The latest round of ABS Demographic Statistics showed that population growth in aggregate in Queensland has slowed to an annual pace of +69,400 or 1.5 per cent.
The driver has clearly been a significant slowdown in net interstate migration.
However this figure disguises material variances between the various LGAs.
From 2011 to 2014 the ABS Regional Population Growth figures showed that population growth in the Brisbane LGA actually continued to increase to +56,908, up from +56,407 in the 3 year period from 2008 to 2011.
However, this strong growth in the Brisbane LGA has increasingly been offset at the state level by slowing growth across a range of regions.
Moreton Bay LGA, for example, has seen its 3 year population growth slow from a remarkably strong +32,552 to a still strong +27,086 as unemployment trends bite.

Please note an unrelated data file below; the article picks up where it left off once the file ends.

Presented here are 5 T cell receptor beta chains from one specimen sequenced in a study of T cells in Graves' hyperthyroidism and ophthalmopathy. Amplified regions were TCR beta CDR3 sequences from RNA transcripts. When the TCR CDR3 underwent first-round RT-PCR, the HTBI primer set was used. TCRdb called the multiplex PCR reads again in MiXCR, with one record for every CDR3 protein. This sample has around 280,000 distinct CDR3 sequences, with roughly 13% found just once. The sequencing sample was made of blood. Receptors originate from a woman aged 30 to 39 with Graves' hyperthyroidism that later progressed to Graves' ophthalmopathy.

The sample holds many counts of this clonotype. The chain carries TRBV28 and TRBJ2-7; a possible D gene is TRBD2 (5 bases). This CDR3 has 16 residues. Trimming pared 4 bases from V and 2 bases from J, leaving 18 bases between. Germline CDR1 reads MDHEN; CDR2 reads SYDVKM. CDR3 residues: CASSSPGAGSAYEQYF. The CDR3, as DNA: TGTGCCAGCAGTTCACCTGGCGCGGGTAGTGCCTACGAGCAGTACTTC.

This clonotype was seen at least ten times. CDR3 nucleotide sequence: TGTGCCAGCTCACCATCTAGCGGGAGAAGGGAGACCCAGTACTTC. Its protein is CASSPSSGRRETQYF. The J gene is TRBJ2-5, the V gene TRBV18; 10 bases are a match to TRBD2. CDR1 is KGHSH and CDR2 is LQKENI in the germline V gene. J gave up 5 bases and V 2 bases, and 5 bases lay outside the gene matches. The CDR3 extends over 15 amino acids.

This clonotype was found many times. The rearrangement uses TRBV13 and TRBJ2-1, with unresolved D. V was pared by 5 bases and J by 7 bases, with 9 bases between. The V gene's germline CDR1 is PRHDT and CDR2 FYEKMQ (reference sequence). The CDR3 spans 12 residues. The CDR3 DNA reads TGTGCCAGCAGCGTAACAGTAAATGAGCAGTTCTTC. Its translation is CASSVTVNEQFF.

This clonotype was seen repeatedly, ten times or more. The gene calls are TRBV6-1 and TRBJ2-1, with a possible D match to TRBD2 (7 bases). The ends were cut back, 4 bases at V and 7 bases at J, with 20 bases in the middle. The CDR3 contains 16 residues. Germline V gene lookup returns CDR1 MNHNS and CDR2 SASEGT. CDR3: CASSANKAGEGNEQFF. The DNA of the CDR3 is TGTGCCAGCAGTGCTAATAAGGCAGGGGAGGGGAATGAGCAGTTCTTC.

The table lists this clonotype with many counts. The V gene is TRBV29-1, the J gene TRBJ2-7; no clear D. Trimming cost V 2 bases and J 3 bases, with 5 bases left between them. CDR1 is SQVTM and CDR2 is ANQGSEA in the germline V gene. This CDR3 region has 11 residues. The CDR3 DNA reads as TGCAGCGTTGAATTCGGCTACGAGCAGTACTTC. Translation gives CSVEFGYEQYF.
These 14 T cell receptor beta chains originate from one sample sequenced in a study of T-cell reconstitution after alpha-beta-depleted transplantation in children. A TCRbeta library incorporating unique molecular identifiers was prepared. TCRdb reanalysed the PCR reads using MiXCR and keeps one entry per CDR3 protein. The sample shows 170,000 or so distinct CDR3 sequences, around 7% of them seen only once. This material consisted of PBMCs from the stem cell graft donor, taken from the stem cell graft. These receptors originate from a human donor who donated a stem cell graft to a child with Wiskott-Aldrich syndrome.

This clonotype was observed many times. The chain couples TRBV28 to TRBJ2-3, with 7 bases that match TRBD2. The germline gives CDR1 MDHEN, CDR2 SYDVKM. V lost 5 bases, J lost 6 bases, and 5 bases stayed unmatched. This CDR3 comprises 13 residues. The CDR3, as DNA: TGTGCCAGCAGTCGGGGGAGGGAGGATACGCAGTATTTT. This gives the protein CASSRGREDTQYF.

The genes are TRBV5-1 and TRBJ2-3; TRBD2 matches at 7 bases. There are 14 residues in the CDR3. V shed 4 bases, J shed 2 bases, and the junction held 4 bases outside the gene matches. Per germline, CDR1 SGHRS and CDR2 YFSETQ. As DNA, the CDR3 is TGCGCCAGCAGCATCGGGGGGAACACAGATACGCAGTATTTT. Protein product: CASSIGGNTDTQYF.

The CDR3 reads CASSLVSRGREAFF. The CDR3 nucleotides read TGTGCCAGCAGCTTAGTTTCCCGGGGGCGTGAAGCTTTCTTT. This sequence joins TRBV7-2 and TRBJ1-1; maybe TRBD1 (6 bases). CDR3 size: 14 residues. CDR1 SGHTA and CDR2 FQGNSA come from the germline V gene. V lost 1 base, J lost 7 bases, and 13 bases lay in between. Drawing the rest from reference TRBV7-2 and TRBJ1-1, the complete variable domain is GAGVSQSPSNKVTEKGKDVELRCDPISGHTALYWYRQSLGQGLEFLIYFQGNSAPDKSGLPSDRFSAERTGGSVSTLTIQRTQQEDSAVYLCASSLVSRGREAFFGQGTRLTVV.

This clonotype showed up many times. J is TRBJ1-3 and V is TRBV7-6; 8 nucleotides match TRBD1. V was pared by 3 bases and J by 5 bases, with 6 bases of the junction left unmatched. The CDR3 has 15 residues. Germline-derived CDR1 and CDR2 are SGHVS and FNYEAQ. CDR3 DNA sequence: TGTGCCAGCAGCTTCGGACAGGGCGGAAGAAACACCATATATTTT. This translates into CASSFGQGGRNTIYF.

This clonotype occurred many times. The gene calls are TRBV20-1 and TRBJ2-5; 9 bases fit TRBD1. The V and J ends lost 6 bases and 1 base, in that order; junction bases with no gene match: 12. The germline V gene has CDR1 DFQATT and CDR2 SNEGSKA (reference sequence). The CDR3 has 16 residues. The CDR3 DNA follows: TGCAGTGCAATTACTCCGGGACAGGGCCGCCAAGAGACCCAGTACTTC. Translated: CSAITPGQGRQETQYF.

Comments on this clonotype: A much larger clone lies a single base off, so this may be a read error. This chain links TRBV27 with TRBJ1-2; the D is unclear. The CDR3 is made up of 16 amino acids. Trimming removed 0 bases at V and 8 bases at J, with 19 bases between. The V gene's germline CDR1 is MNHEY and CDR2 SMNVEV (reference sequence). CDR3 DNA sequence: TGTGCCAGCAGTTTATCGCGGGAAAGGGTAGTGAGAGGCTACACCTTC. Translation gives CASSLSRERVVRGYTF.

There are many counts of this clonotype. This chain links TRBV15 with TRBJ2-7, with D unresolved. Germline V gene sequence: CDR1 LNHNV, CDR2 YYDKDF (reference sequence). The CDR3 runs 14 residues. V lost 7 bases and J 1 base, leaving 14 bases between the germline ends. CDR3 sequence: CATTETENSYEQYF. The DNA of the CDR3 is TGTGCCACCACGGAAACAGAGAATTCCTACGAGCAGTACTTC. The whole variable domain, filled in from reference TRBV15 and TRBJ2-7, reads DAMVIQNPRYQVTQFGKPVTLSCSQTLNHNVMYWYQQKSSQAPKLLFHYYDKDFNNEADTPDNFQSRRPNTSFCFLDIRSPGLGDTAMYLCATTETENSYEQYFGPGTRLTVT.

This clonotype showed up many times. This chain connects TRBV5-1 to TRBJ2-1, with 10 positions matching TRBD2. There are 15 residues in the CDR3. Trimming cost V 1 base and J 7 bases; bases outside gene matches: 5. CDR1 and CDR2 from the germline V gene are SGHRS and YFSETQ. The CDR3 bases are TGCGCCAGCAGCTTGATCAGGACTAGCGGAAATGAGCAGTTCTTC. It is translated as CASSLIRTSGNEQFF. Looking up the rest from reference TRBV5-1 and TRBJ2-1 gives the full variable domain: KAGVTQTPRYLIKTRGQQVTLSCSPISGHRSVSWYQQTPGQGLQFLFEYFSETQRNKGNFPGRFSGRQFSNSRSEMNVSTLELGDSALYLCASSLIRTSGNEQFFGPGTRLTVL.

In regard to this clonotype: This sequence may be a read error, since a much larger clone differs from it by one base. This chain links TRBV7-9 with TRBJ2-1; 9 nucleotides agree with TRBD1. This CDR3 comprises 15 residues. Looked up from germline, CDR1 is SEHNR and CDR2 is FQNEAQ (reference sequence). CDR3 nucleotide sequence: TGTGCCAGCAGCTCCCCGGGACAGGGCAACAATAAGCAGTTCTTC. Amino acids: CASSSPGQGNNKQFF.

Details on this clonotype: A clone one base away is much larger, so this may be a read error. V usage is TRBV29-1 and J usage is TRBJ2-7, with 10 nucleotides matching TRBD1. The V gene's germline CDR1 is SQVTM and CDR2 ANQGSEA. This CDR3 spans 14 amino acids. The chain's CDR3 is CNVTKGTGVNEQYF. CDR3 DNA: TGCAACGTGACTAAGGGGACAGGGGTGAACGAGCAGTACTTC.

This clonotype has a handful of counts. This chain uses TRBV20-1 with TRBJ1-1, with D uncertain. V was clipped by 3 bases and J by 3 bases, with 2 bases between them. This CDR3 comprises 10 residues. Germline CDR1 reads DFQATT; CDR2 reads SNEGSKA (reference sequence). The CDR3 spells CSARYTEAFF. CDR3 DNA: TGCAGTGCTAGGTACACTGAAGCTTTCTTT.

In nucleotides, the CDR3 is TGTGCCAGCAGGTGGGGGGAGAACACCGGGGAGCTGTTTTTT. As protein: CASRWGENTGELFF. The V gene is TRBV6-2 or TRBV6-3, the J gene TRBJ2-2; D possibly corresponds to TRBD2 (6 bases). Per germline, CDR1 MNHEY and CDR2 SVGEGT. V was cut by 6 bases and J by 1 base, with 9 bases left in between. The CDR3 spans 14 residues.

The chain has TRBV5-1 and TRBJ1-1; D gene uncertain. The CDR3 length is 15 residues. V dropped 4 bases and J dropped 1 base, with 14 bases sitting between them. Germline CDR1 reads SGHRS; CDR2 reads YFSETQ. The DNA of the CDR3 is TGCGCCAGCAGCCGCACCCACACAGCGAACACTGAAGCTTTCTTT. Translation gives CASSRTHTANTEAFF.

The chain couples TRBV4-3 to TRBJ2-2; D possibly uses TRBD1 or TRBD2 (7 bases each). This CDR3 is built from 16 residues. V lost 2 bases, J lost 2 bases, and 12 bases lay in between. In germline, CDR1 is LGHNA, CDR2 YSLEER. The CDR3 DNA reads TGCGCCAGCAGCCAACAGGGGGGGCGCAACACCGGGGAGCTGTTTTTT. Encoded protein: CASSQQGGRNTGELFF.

The pace of population growth has also slowed in the Gold Coast, Ipswich, Sunshine Coast and Cairns. On the other hand, population growth increased in the period 2011 to 2014 in Logan and Gladstone.
At the state level annual population growth has eased back to 1.5 per cent per annum in Queensland, although the slowing in net interstate migration to the Sunshine State now appears to have bottomed out.
The data shows that the slowing in population growth occurred in regional and outer suburban areas rather than in the Brisbane LGA.
Even then, in many cases, population growth rates remained strong, but simply less strong than had been the case previously through the mining boom.
It is still important to note that at the suburb level the strongest property price growth is often seen in specific suburbs with flat population growth.
New Farm has been a classic case in point with house prices rising very strongly due to an almost completely capped supply and massively increasing demand to live in a lifestyle suburb located so close to the Central Business District.